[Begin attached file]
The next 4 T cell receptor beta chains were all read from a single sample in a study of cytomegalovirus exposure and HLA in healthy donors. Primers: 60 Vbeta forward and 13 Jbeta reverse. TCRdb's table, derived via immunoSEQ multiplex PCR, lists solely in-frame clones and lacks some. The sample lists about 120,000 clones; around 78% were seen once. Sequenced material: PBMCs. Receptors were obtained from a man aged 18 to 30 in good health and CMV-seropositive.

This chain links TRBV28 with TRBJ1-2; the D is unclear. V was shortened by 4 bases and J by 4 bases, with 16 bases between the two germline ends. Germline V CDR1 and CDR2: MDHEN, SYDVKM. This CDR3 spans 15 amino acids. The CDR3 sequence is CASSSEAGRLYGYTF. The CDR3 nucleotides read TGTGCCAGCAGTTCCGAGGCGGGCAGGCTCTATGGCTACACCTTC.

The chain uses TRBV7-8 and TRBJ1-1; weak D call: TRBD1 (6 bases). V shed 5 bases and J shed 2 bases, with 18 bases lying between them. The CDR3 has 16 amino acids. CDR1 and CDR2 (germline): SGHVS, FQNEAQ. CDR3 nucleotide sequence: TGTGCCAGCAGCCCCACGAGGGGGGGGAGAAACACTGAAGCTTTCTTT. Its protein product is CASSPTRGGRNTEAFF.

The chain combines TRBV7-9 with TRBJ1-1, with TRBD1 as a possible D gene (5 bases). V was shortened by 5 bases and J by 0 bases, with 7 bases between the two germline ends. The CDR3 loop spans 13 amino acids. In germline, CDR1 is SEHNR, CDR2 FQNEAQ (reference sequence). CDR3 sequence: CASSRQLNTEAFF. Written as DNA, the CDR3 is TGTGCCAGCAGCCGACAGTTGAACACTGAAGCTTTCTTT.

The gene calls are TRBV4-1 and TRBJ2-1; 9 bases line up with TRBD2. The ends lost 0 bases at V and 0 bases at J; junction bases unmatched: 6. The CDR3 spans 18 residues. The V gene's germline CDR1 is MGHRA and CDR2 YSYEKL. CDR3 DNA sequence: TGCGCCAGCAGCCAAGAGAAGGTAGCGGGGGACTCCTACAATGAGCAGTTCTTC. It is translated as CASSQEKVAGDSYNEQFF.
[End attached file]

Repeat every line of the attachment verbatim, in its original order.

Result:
The next 4 T cell receptor beta chains were all read from a single sample in a study of cytomegalovirus exposure and HLA in healthy donors. Primers: 60 Vbeta forward and 13 Jbeta reverse. TCRdb's table, derived via immunoSEQ multiplex PCR, lists solely in-frame clones and lacks some. The sample lists about 120,000 clones; around 78% were seen once. Sequenced material: PBMCs. Receptors were obtained from a man aged 18 to 30 in good health and CMV-seropositive.

This chain links TRBV28 with TRBJ1-2; the D is unclear. V was shortened by 4 bases and J by 4 bases, with 16 bases between the two germline ends. Germline V CDR1 and CDR2: MDHEN, SYDVKM. This CDR3 spans 15 amino acids. The CDR3 sequence is CASSSEAGRLYGYTF. The CDR3 nucleotides read TGTGCCAGCAGTTCCGAGGCGGGCAGGCTCTATGGCTACACCTTC.

The chain uses TRBV7-8 and TRBJ1-1; weak D call: TRBD1 (6 bases). V shed 5 bases and J shed 2 bases, with 18 bases lying between them. The CDR3 has 16 amino acids. CDR1 and CDR2 (germline): SGHVS, FQNEAQ. CDR3 nucleotide sequence: TGTGCCAGCAGCCCCACGAGGGGGGGGAGAAACACTGAAGCTTTCTTT. Its protein product is CASSPTRGGRNTEAFF.

The chain combines TRBV7-9 with TRBJ1-1, with TRBD1 as a possible D gene (5 bases). V was shortened by 5 bases and J by 0 bases, with 7 bases between the two germline ends. The CDR3 loop spans 13 amino acids. In germline, CDR1 is SEHNR, CDR2 FQNEAQ (reference sequence). CDR3 sequence: CASSRQLNTEAFF. Written as DNA, the CDR3 is TGTGCCAGCAGCCGACAGTTGAACACTGAAGCTTTCTTT.

The gene calls are TRBV4-1 and TRBJ2-1; 9 bases line up with TRBD2. The ends lost 0 bases at V and 0 bases at J; junction bases unmatched: 6. The CDR3 spans 18 residues. The V gene's germline CDR1 is MGHRA and CDR2 YSYEKL. CDR3 DNA sequence: TGCGCCAGCAGCCAAGAGAAGGTAGCGGGGGACTCCTACAATGAGCAGTTCTTC. It is translated as CASSQEKVAGDSYNEQFF.